Some New Jersey lawmakers and advocates for the working poor are urging Congress to expand a tax credit for young couples without children.
A recent increase in New Jersey’s earned income tax credit is crucial to improving the lives of working families, advocates say.
But Ann Vardeman with New Jersey Citizen Action said Tuesday too many young workers and those without children are being left out of the economic benefits of the credit.
“Getting that large chunk of money in April allows people to pay their utility bills, to fix their cars, to buy clothes and food,” she said. “If you think 22-year-olds don’t need an extra boost when they’re working a low income job, that’s not fair.”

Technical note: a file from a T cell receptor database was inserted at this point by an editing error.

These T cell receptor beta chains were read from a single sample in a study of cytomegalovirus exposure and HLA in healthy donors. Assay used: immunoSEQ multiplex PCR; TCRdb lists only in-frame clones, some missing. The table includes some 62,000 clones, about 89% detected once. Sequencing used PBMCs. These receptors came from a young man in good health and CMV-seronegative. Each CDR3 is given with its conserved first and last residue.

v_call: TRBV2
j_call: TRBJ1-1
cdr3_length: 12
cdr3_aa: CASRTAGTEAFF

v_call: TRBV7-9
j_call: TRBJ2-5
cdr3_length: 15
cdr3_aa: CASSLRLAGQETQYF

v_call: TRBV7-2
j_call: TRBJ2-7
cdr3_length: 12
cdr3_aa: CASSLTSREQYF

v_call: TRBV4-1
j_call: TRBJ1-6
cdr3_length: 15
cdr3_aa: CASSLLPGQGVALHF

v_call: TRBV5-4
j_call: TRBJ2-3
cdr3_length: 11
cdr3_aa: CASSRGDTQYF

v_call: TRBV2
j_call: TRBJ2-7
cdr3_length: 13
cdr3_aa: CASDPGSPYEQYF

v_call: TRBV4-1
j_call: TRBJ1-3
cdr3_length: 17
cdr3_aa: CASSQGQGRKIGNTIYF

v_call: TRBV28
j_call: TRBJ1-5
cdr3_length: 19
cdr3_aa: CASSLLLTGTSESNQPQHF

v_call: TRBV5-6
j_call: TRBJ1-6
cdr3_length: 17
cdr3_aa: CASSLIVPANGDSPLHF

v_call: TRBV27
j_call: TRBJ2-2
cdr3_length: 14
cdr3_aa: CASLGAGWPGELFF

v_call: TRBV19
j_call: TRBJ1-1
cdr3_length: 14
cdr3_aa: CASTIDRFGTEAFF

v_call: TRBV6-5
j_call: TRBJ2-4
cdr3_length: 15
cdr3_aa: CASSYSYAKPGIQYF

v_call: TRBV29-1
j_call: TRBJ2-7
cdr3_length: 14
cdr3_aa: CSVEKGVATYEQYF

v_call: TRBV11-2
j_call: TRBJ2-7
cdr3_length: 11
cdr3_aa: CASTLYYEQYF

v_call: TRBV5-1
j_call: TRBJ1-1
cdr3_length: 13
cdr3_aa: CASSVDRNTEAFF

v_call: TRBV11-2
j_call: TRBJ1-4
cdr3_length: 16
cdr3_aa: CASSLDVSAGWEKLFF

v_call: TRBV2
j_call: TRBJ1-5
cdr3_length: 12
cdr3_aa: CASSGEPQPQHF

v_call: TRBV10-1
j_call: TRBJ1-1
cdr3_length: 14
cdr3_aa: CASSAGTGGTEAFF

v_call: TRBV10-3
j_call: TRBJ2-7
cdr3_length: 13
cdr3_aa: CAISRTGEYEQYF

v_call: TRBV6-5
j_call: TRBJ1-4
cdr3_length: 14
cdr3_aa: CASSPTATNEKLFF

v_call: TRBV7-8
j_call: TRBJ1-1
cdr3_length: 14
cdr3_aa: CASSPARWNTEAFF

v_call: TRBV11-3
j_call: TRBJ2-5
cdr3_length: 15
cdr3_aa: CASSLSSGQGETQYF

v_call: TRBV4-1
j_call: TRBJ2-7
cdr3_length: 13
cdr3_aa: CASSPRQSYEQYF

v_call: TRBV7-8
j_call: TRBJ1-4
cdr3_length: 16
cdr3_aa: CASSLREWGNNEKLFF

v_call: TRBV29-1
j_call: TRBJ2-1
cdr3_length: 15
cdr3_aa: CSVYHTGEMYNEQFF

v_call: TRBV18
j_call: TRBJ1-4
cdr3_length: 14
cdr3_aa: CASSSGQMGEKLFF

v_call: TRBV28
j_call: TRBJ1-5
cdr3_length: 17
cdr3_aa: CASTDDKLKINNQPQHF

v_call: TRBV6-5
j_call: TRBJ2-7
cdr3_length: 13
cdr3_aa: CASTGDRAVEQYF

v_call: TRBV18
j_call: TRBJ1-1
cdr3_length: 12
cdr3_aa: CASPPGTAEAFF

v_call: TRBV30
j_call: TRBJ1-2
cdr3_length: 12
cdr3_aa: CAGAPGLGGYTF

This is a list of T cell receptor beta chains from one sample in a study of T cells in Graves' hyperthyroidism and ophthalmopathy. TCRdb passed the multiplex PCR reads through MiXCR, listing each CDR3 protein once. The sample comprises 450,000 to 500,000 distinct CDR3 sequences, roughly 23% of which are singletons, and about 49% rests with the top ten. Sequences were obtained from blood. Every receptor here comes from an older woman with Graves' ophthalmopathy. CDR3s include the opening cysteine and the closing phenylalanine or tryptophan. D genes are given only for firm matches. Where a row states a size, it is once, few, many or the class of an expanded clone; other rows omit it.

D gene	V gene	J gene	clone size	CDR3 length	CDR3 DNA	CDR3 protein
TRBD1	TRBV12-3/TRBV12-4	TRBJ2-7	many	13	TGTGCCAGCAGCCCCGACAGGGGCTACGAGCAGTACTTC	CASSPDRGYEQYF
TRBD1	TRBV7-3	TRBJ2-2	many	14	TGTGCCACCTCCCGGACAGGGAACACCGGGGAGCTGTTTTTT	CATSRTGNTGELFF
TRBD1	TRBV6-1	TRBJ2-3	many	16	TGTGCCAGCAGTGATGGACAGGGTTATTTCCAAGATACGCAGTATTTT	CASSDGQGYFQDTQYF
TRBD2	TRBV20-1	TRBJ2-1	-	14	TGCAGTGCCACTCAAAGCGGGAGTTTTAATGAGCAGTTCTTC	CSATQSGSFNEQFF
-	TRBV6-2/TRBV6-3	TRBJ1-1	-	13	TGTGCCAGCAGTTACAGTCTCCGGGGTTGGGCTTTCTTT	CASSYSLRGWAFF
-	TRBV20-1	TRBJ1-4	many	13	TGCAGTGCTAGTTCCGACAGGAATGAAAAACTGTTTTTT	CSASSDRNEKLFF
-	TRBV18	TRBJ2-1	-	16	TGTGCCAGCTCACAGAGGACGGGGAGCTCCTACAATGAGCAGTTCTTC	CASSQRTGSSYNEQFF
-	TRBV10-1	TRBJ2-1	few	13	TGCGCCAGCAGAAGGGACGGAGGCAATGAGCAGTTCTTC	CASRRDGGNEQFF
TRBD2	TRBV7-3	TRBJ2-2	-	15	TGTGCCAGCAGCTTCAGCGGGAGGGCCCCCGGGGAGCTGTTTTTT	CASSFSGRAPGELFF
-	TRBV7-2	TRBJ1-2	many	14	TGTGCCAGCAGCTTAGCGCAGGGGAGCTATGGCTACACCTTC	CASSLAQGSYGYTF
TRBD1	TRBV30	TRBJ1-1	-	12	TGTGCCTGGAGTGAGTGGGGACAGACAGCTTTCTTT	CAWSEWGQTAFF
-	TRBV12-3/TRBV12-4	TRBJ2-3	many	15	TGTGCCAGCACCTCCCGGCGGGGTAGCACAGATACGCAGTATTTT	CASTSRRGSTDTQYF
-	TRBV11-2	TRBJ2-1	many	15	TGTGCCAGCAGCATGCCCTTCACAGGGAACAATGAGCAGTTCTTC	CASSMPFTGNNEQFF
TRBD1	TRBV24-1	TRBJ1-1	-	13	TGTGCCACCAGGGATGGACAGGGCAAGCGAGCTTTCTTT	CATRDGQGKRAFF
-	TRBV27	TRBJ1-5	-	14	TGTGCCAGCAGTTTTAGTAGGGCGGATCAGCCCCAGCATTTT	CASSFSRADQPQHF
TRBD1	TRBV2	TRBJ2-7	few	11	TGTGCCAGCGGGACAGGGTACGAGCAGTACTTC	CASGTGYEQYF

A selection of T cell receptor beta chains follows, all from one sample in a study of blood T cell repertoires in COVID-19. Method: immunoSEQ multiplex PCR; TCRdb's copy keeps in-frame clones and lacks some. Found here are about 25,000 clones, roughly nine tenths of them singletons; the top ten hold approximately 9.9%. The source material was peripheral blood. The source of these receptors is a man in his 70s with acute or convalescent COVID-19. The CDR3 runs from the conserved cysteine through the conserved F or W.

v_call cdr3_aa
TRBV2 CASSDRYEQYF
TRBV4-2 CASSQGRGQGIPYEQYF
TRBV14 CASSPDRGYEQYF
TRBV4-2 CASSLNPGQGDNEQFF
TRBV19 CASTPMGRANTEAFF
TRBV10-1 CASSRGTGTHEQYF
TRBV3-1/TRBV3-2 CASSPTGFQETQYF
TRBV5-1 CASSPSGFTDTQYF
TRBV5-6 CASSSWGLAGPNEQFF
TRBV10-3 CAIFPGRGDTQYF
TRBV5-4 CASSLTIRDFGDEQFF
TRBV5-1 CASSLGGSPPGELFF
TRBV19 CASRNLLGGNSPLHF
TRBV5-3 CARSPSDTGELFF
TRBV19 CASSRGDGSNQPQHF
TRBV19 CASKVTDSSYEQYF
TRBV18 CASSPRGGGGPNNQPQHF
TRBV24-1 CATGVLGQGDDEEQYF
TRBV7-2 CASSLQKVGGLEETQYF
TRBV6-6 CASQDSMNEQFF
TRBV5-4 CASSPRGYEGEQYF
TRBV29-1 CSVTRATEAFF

Renee Koubiadis, the executive director of the Anti-Poverty Network of New Jersey, said low-income workers between 21 and 24 can’t take the credit.
“New Jersey has the highest number of young adults living at home with parents because they cannot afford to move out on their own right now,” she said. “Lowering the eligibility age to 21 would enable more young people to enter the workforce and to more fully participate in our state’s economy.”
Assembly Speaker Vinnie Prieto joined in calling on federal lawmakers to increase the amount of the credit.
“We’ll keep fighting to make sure we help every New Jersey resident to bolster and rebuild our middle class,” said Prieto, D- Hudson.
Three separate proposals awaiting action in Congress would boost the current maximum $506 credit to as much as $1,500.